What’s behind the surge of monster kokanee in Northeast Oregon
will there be more?
his world-record Lake Wallowa Kokanee
By Terry W. Sheely
Shortly after 5:30 the Sunday morning calm of Wallowa Lake was shattered by a pounding strike that catapulted Ron Campbell and northeast Oregon into the world record book, crushed the state kokanee salmon record for the third time in as many months and triggered the question why?
Why has bucolic Wallowa Lake in the far northeast corner of Oregon, for decades at best a sub-par kokanee producer, suddenly exploded with record shattering-size kokanee; freshwater kokanee that are bigger than their ocean-going cousins sockeye salmon?
ODFW’s Bill Knox, assistant district fish biologist at Enterprise may have an explanation.
And Ron Campbell has the new world kokanee salmon record.
It was June 13, 2010.
In Campbell’s words, “I was trolling shallow using a Shasta Sling Blade with a Shasta Pee Wee hoochie, fishing alone when I hooked the fish. I had my hands full. A kokanee of this size can rip line off your reel with a heart pounding run. I
thought he was going to spool me. I was using 10-pound test high visibility P-line on an Ambassador level-wind reel.
“After I netted the kokanee and put him in my cooler. I looked at him several times and said to myself, ‘Wow that is a big fish.’ I finally found my digital scales
which said over 9 pounds. After the local stores opened I got the certified weight 9.67 pounds.”
The official weight, as registered by ODFW is 9 pounds 10.72 ounces, which eclipse the International Game Fish Association’s (IGFA) 22-year-old world record of 9-pounds, 6-ounces caught in 1988 in British Columbia.
Campbell’s world-beater kokanee is 27 ¾ inches long with a girth of 17 ¾ inches. In late October it was officially certified as the new IGFA All Tackle World Record, and the line class world record for 12-pound test. With the world ranking it automatically became the United States record and the Oregon state record, Campbell said.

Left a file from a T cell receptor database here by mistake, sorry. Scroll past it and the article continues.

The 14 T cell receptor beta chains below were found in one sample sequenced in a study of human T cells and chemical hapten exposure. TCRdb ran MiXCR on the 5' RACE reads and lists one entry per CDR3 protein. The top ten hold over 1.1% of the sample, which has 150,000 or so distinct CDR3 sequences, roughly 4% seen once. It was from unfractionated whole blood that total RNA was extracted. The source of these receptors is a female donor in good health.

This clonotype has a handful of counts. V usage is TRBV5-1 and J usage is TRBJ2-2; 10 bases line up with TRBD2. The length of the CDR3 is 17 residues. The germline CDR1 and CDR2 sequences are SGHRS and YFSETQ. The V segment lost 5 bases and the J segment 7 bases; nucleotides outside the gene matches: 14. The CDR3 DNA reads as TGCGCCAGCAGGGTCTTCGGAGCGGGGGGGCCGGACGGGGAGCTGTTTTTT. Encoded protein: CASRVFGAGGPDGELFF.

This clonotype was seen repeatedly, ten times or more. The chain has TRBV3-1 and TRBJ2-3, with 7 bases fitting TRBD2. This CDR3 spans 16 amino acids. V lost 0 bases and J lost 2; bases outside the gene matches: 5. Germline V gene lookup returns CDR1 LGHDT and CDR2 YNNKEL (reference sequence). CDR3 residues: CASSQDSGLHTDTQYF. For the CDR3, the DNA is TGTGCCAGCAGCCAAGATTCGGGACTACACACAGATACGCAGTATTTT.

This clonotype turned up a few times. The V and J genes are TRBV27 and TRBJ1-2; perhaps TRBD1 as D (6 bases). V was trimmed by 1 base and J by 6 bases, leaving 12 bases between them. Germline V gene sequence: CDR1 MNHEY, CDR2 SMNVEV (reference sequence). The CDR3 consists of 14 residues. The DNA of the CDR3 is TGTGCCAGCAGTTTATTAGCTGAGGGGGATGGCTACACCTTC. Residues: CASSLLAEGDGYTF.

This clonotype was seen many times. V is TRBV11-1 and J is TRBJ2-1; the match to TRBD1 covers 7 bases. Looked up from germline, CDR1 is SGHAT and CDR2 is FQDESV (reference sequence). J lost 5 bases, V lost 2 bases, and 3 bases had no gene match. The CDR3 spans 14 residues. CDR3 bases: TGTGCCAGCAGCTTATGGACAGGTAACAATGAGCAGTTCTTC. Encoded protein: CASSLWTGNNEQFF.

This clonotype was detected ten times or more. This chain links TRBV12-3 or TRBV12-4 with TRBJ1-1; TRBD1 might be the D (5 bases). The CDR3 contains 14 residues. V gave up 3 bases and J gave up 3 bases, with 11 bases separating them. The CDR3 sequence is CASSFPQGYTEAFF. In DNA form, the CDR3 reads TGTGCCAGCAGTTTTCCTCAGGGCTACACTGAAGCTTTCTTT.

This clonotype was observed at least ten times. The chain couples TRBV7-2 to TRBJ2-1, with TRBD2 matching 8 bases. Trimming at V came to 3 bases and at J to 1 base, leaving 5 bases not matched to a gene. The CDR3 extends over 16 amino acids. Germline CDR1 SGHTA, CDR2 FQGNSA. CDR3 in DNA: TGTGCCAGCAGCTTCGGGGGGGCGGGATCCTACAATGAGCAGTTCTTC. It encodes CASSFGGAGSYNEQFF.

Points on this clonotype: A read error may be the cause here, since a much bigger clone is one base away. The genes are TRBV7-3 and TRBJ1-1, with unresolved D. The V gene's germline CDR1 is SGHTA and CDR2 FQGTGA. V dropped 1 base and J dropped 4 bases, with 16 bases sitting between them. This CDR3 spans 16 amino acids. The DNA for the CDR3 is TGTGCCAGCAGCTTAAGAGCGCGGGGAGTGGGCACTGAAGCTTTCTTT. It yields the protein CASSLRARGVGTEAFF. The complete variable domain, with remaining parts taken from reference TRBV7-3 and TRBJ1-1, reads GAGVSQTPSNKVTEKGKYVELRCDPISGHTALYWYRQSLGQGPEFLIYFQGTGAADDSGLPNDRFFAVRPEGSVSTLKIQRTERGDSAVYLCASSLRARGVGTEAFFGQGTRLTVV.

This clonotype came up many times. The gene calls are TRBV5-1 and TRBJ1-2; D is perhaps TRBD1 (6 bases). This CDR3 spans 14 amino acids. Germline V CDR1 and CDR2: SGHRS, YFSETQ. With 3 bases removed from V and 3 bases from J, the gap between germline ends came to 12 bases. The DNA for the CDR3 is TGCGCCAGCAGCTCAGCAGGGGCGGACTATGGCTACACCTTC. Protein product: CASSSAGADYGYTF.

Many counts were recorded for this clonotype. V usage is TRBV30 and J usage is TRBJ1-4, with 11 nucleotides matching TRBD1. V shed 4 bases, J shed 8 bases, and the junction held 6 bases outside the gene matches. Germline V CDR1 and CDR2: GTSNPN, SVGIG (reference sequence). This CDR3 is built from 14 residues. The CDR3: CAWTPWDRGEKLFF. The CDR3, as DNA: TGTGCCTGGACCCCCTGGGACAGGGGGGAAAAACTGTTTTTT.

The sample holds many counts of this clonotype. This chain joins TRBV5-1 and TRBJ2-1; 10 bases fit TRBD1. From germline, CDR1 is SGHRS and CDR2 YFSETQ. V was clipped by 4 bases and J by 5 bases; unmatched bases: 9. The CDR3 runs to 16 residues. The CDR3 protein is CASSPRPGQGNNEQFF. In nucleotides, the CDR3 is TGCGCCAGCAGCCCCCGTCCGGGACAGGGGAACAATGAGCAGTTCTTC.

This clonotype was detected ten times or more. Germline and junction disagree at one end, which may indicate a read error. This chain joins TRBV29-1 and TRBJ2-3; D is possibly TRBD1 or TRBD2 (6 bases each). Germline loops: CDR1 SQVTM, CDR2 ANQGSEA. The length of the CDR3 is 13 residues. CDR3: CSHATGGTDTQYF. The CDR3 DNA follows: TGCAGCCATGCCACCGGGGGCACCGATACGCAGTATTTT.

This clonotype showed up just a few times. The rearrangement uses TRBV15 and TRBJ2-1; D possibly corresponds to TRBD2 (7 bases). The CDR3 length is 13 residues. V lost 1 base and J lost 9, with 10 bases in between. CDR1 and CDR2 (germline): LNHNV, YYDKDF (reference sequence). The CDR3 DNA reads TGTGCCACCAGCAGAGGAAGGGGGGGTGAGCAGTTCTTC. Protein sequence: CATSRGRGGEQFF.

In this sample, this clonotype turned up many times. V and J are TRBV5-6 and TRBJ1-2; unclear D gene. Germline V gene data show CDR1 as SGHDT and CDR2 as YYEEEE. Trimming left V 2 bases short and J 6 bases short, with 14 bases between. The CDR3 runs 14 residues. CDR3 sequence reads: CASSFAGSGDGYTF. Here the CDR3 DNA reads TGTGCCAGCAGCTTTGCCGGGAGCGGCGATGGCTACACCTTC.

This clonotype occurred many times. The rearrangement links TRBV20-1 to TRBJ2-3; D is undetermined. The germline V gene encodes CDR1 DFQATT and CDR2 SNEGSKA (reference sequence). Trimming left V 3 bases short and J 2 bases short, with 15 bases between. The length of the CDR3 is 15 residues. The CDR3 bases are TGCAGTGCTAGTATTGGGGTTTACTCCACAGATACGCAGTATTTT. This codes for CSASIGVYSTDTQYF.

Kokanee are freshwater landlocked sockeye salmon. Most are pansize 10 to 17 inches long. Campbell’s fish is bigger than most sea-going sockeye salmon.
For comparison perspective on how big Campbell’s monster kokanee is, consider thatWashington’s kokanee record at 6.25 pounds is three pounds and change lighter.
Campbell’s kokanee is also bigger than Washington’s saltwater sockeye record of 9.37 pounds caught by John Stebly at Sekiu.
Washington’s freshwater sockeye record, which is an anadromous fish that had migrated into freshwater to spawn, is 10.63 pound just a pound and few ounces bigger than Campbell’s kokanee. Oregon doesn’t have a state record for saltwater sockeye salmon.
I asked ODFW biologist Knox, Why are Lake Wallowa kokanee growing to sockeye salmon size?
“I’m not certain,” he said, “but there are two things in particular that may account for it.” Three straight winters of brutal cold and snow cover on the ice at Wallowa Lake reduced the lake’s kokanee population substantially. At the same time there was a high population of mysis shrimp, a high-protein food source introduced in the 1960s.